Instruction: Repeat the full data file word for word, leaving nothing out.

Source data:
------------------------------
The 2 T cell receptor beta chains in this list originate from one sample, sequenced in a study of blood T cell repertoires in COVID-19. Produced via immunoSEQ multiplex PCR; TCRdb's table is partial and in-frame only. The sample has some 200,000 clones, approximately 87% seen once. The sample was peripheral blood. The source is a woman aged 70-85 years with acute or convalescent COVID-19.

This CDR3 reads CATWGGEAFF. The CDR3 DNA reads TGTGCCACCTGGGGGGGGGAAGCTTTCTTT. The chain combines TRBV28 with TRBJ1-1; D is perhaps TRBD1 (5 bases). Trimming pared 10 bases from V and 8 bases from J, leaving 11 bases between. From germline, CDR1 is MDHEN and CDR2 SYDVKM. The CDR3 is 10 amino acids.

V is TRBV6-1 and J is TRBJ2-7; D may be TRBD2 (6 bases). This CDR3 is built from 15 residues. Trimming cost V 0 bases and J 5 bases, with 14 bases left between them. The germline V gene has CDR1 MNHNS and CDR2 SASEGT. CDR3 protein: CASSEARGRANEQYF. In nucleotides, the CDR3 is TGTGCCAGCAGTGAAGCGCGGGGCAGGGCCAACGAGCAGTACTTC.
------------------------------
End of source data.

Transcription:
The 2 T cell receptor beta chains in this list originate from one sample, sequenced in a study of blood T cell repertoires in COVID-19. Produced via immunoSEQ multiplex PCR; TCRdb's table is partial and in-frame only. The sample has some 200,000 clones, approximately 87% seen once. The sample was peripheral blood. The source is a woman aged 70-85 years with acute or convalescent COVID-19.

This CDR3 reads CATWGGEAFF. The CDR3 DNA reads TGTGCCACCTGGGGGGGGGAAGCTTTCTTT. The chain combines TRBV28 with TRBJ1-1; D is perhaps TRBD1 (5 bases). Trimming pared 10 bases from V and 8 bases from J, leaving 11 bases between. From germline, CDR1 is MDHEN and CDR2 SYDVKM. The CDR3 is 10 amino acids.

V is TRBV6-1 and J is TRBJ2-7; D may be TRBD2 (6 bases). This CDR3 is built from 15 residues. Trimming cost V 0 bases and J 5 bases, with 14 bases left between them. The germline V gene has CDR1 MNHNS and CDR2 SASEGT. CDR3 protein: CASSEARGRANEQYF. In nucleotides, the CDR3 is TGTGCCAGCAGTGAAGCGCGGGGCAGGGCCAACGAGCAGTACTTC.